In addition, the API was rather rough around the edges.  Here is list of complaints I had at the time:

  • No GetChanges method to obtain just the entities that had changed.
  • Items removed from child collections were not automatically marked as deleted – you had to call MarkAsDeleted explicitly.
  • Marking a parent as deleted did not mark child entities as deleted – you had to do it manually.
  • AcceptChanges was not recursive – you had to call it on both parent and child entities.

The good news is that these architectural and technical flaws are avoidable.  Some of them could have been avoided at the time, and others can now be avoided because we have additional options. For example, Code First is now mature, and we have NuGet for distributing a client assembly that is not tied to Entity Framework. We still have T4 templates, but they can be used more narrowly for generating separate client and server entities.  In addition, it is now possible to leverage other tools for increasing developer productivity, such as the EF Power Tools (although they need an overhaul), and scaffolding for ASP.NET Web API.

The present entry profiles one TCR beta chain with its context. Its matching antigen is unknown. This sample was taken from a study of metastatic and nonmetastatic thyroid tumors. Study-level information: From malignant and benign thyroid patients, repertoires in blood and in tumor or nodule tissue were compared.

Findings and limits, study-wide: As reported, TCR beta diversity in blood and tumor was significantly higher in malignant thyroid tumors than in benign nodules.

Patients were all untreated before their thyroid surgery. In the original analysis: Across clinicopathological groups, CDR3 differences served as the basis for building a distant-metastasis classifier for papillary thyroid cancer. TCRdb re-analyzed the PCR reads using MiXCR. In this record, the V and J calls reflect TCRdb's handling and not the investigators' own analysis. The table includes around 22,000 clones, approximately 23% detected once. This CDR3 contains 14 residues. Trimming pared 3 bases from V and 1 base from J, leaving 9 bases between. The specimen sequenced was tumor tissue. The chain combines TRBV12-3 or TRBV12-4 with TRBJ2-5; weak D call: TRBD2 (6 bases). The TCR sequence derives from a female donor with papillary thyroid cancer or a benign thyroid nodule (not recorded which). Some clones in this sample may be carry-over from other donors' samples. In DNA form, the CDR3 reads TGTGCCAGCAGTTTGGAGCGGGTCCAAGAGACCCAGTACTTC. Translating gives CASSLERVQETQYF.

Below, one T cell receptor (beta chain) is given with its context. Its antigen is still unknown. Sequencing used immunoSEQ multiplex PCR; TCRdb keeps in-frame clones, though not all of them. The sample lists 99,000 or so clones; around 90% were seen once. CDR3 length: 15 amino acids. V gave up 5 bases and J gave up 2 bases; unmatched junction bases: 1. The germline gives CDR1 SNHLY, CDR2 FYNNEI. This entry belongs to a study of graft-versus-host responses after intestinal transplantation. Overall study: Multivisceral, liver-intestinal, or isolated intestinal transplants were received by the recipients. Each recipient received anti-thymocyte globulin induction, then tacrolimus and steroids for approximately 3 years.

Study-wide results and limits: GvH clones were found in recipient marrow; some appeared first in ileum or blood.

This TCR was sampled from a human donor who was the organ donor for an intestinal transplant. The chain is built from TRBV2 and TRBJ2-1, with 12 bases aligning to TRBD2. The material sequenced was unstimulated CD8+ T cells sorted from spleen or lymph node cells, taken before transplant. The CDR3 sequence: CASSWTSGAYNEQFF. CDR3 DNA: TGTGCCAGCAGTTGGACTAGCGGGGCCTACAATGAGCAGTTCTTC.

So how does Trackable Entities avoid the pitfalls that doomed STE’s?

Before answering this question, I would like to point out that Trackable Entities actually predates STE’s and EF4. Back in 2008, I published an MSDN Magazine article which provided a solution to the need for change-tracking entities across service boundaries in a way that does not couple entities to any particular persistence stack.  (I even showed how it could be done with both EF and LINQ to SQL.)  Then in 2010 I updated my solution with Trackable DTO’s and T4 templates that generated client-entities based on WCF metadata. My Trackable Entities project represents a further evolution that is not coupled to any web service stack (be it ASP.NET Web API or Windows Communication Foundation).